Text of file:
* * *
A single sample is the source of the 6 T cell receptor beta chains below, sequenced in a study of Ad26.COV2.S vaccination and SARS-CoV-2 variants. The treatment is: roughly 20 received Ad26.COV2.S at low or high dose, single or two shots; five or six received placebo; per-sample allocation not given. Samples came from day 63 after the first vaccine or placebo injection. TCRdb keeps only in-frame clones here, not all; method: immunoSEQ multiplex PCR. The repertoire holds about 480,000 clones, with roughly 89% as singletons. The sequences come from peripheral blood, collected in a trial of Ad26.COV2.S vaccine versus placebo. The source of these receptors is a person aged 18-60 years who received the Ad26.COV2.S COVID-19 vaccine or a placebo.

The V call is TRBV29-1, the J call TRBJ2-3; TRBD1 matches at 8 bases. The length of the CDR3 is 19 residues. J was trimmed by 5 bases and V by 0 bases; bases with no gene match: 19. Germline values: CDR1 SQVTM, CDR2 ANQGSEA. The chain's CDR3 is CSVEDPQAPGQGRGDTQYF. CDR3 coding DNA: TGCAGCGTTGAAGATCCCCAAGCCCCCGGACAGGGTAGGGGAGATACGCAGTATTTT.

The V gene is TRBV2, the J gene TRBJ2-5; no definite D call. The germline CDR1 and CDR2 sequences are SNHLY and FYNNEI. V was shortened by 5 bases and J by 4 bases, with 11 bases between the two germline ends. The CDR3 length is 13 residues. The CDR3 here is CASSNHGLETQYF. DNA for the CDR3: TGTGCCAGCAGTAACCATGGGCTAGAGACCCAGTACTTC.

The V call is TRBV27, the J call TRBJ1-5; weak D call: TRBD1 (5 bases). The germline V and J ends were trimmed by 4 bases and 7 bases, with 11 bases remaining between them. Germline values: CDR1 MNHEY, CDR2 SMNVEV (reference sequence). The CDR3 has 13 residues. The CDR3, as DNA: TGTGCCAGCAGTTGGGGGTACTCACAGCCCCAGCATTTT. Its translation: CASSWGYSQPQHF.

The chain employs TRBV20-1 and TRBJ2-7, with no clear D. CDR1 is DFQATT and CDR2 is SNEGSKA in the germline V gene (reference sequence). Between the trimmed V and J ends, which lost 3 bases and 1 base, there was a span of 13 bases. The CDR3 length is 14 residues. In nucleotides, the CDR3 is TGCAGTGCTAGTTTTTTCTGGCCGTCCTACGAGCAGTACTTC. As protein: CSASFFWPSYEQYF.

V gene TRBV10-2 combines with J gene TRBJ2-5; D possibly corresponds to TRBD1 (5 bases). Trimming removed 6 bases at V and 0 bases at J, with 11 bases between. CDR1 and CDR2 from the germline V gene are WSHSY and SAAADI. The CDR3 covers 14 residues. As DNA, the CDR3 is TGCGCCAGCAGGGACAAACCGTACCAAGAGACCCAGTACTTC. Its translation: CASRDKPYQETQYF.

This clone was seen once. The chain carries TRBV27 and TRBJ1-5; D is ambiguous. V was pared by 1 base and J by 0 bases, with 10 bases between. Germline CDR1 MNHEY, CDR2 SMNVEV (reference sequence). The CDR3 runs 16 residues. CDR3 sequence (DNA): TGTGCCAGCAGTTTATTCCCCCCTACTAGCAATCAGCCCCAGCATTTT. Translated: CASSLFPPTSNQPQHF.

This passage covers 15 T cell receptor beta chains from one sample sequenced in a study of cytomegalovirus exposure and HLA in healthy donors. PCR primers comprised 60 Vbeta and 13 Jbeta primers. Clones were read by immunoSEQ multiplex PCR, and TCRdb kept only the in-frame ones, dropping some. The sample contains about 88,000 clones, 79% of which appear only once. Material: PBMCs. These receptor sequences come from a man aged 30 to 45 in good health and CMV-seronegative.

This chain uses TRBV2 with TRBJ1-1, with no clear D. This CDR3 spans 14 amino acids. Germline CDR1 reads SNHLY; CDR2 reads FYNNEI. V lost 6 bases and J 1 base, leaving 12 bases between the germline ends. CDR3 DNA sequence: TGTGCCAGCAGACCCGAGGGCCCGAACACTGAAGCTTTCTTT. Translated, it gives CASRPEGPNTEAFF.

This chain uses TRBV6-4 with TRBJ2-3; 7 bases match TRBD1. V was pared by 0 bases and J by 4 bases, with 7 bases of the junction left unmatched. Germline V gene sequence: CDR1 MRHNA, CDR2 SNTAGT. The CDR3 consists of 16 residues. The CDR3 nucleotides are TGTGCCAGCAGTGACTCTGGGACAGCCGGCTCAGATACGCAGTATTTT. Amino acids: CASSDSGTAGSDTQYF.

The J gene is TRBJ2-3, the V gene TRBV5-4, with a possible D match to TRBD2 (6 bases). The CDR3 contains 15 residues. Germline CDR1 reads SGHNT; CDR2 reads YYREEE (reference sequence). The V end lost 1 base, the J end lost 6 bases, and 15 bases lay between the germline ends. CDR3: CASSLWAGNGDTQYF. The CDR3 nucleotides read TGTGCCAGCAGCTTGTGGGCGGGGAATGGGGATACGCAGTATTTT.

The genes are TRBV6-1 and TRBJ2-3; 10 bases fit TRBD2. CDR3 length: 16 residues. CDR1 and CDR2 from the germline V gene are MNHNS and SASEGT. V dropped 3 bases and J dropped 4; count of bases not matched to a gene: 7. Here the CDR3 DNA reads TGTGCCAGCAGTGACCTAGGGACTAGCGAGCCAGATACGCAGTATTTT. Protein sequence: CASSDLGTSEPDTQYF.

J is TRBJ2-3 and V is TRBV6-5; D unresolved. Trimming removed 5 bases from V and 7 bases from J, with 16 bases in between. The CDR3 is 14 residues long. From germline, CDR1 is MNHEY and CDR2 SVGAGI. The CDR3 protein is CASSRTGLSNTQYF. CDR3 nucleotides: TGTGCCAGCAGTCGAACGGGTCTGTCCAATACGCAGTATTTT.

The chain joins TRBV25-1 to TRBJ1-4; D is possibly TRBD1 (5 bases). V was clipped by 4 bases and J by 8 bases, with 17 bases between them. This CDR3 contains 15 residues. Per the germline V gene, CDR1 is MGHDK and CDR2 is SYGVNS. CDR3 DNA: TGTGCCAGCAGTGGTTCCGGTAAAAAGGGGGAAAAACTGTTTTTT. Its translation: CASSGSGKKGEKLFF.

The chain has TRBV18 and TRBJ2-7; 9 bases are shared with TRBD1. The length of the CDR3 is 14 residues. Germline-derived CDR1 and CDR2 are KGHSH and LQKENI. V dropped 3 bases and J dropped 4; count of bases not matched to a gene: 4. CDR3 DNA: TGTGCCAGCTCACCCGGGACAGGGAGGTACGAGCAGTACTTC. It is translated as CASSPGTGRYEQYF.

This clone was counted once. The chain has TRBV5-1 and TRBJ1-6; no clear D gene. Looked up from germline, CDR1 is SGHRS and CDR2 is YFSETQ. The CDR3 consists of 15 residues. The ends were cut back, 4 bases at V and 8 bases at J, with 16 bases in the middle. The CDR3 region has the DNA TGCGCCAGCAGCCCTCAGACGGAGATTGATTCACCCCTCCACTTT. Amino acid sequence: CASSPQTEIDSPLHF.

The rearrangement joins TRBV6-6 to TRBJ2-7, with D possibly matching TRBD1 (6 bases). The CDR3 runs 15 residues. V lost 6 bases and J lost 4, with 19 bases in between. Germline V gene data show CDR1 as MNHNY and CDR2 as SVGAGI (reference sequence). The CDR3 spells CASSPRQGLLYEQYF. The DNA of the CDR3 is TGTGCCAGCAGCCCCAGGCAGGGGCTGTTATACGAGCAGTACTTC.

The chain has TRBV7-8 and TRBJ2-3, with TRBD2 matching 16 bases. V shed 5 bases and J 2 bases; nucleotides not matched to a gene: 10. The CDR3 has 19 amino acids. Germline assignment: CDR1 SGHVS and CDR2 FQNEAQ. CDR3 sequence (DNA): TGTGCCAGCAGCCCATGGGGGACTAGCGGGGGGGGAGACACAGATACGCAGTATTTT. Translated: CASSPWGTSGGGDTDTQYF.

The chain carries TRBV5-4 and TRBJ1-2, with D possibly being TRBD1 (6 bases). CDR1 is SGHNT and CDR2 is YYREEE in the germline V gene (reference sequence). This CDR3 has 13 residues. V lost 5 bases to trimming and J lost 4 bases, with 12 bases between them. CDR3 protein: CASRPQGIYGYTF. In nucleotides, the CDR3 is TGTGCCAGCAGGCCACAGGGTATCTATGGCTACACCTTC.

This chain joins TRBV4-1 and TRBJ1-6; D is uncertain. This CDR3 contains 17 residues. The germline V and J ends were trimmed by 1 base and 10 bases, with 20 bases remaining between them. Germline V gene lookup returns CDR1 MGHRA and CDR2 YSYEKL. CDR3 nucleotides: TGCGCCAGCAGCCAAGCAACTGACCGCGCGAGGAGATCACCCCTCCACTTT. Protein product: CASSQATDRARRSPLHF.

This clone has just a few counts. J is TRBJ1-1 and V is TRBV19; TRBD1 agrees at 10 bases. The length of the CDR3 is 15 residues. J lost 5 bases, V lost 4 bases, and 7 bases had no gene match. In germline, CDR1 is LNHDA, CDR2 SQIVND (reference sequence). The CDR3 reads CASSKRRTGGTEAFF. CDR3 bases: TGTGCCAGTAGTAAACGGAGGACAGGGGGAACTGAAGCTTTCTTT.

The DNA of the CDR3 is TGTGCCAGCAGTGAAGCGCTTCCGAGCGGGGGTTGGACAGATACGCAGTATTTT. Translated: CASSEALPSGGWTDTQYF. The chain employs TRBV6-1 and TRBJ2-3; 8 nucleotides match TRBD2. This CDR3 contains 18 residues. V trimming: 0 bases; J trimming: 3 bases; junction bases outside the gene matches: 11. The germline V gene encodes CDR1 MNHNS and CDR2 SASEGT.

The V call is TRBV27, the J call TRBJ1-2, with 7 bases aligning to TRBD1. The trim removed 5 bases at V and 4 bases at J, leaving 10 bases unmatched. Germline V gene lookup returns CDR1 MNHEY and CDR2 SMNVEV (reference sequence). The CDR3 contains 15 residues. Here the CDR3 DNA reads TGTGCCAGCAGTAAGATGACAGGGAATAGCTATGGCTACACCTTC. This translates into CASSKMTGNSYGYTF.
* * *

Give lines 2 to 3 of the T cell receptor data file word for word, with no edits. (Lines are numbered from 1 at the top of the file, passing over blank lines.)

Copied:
The V call is TRBV29-1, the J call TRBJ2-3; TRBD1 matches at 8 bases. The length of the CDR3 is 19 residues. J was trimmed by 5 bases and V by 0 bases; bases with no gene match: 19. Germline values: CDR1 SQVTM, CDR2 ANQGSEA. The chain's CDR3 is CSVEDPQAPGQGRGDTQYF. CDR3 coding DNA: TGCAGCGTTGAAGATCCCCAAGCCCCCGGACAGGGTAGGGGAGATACGCAGTATTTT.

The V gene is TRBV2, the J gene TRBJ2-5; no definite D call. The germline CDR1 and CDR2 sequences are SNHLY and FYNNEI. V was shortened by 5 bases and J by 4 bases, with 11 bases between the two germline ends. The CDR3 length is 13 residues. The CDR3 here is CASSNHGLETQYF. DNA for the CDR3: TGTGCCAGCAGTAACCATGGGCTAGAGACCCAGTACTTC.